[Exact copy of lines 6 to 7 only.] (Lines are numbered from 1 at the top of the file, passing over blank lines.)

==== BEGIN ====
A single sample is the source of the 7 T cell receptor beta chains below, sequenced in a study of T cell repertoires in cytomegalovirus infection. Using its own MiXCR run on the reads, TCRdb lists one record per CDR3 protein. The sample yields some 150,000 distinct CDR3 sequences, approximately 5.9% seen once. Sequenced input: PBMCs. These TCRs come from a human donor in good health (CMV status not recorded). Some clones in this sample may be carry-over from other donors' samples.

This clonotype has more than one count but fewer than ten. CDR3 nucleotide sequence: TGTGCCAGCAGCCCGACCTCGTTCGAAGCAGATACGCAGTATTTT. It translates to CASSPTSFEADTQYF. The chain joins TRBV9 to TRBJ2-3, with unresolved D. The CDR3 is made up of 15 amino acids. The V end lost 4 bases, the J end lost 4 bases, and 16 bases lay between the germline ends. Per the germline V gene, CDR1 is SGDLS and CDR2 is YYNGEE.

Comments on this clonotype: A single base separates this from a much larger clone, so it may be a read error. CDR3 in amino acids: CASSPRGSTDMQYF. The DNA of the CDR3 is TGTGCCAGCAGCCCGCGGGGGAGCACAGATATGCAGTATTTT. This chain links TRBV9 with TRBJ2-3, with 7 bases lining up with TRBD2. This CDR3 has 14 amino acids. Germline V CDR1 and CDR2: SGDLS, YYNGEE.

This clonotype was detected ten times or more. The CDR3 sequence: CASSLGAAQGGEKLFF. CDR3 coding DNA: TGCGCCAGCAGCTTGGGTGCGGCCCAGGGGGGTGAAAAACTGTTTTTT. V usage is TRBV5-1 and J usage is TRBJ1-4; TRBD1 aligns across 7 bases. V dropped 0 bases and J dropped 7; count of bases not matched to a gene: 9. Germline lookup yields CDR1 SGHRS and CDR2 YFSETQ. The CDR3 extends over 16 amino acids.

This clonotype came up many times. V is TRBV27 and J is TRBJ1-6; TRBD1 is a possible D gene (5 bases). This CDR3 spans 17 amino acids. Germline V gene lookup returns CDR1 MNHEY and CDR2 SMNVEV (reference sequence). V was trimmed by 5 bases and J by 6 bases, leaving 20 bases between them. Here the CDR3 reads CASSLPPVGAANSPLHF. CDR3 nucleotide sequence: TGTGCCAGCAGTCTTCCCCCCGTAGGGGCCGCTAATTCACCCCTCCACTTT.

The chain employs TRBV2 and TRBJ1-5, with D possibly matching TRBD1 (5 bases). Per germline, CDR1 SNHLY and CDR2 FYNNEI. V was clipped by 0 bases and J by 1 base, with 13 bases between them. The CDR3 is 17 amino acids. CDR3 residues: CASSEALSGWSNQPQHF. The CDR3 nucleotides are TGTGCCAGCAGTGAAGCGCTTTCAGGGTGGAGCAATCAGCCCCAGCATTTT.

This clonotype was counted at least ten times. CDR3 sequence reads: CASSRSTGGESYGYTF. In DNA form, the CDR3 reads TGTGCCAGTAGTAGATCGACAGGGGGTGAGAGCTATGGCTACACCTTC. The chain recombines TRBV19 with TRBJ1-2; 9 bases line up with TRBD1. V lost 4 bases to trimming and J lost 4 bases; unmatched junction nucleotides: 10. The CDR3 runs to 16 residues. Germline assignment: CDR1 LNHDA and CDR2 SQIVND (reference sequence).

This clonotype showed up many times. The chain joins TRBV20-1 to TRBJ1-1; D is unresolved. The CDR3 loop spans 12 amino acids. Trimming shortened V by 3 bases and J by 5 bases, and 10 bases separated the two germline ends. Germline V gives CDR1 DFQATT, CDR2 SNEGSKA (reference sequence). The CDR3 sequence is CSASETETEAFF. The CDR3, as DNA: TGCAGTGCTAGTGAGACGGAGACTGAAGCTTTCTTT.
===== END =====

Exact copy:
The chain employs TRBV2 and TRBJ1-5, with D possibly matching TRBD1 (5 bases). Per germline, CDR1 SNHLY and CDR2 FYNNEI. V was clipped by 0 bases and J by 1 base, with 13 bases between them. The CDR3 is 17 amino acids. CDR3 residues: CASSEALSGWSNQPQHF. The CDR3 nucleotides are TGTGCCAGCAGTGAAGCGCTTTCAGGGTGGAGCAATCAGCCCCAGCATTTT.

This clonotype was counted at least ten times. CDR3 sequence reads: CASSRSTGGESYGYTF. In DNA form, the CDR3 reads TGTGCCAGTAGTAGATCGACAGGGGGTGAGAGCTATGGCTACACCTTC. The chain recombines TRBV19 with TRBJ1-2; 9 bases line up with TRBD1. V lost 4 bases to trimming and J lost 4 bases; unmatched junction nucleotides: 10. The CDR3 runs to 16 residues. Germline assignment: CDR1 LNHDA and CDR2 SQIVND (reference sequence).